OSHA Rule Change: Injury and Illness Reporting

OSHA Rule Change: Injury and Illness Reporting

On July 17, OSHA announced an expansion to their existing injury and illness reporting rule that will take effect starting January 1, 2024. Here is a quick rundown of what’s changing, who is affected, and how you can be sure you stay compliant.

What is the new rule?

Currently, there are two categories of workplaces (often called “establishments”) that are required to submit annual injury and illness information to OSHA. Moving forward, there will now be three workplace categories that must submit annual OSHA reports:

Additionally, companies must now provide their company name in their annual submissions. OSHA noted they will publish some of the collected data on their website for “the general public to use...to make informed decisions.”

What actually gets submitted?

OSHA has three different recordkeeping logs that need to be maintained by all applicable organizations, but not all this information is required to be submitted.

Applicable establishments must submit the required information through OSHA’s Injury Tracking Application portal by March 2 for the previous calendar year (so, by March 2, 2024, for the forms covering 2023).

Keep in mind that while OSHA’s regulations do not require employers to report near misses, it is considered best practice for employers to keep a separate record of near misses to proactively identify situations that, if not addressed, could lead to an injury or illness.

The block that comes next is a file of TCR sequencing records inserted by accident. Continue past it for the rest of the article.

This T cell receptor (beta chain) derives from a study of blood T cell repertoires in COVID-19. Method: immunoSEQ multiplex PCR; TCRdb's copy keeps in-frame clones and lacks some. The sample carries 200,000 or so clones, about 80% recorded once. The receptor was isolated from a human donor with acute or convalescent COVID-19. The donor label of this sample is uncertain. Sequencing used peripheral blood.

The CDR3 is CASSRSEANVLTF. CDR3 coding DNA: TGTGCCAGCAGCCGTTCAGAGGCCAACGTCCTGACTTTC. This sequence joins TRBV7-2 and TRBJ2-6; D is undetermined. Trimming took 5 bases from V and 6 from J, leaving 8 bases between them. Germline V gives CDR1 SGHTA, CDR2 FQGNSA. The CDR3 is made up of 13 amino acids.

They do encourage employers to record these situations for their own safety and health monitoring information.

How do I stay compliant?

While it may go without saying, training your entire workforce not only helps to minimize safety risks, it also means you are less likely to have an on-the-job injury or illness that needs to be reported.

Taking online safety training is convenient as each of your employees can receive training on a wide range of topics, from the uses of various PPE to understanding hazard communication and identifying common slip, trip, and fall dangers.

In addition, an EHS system that helps you log and keep track of incidents and other issues will be a huge time-saver when it comes time to report to OSHA. Take a look at HSI's EHS platform Incident Management solution to learn more.

And if you want even more tips, view this on-demand webinar that details what is needed and how you can better report: OSHA's 300 Log - How to Make this Easier with a Safety Management System

Contact HSI today to learn how we can help with everything from employee safety training to streamlining the OSHA reporting process.

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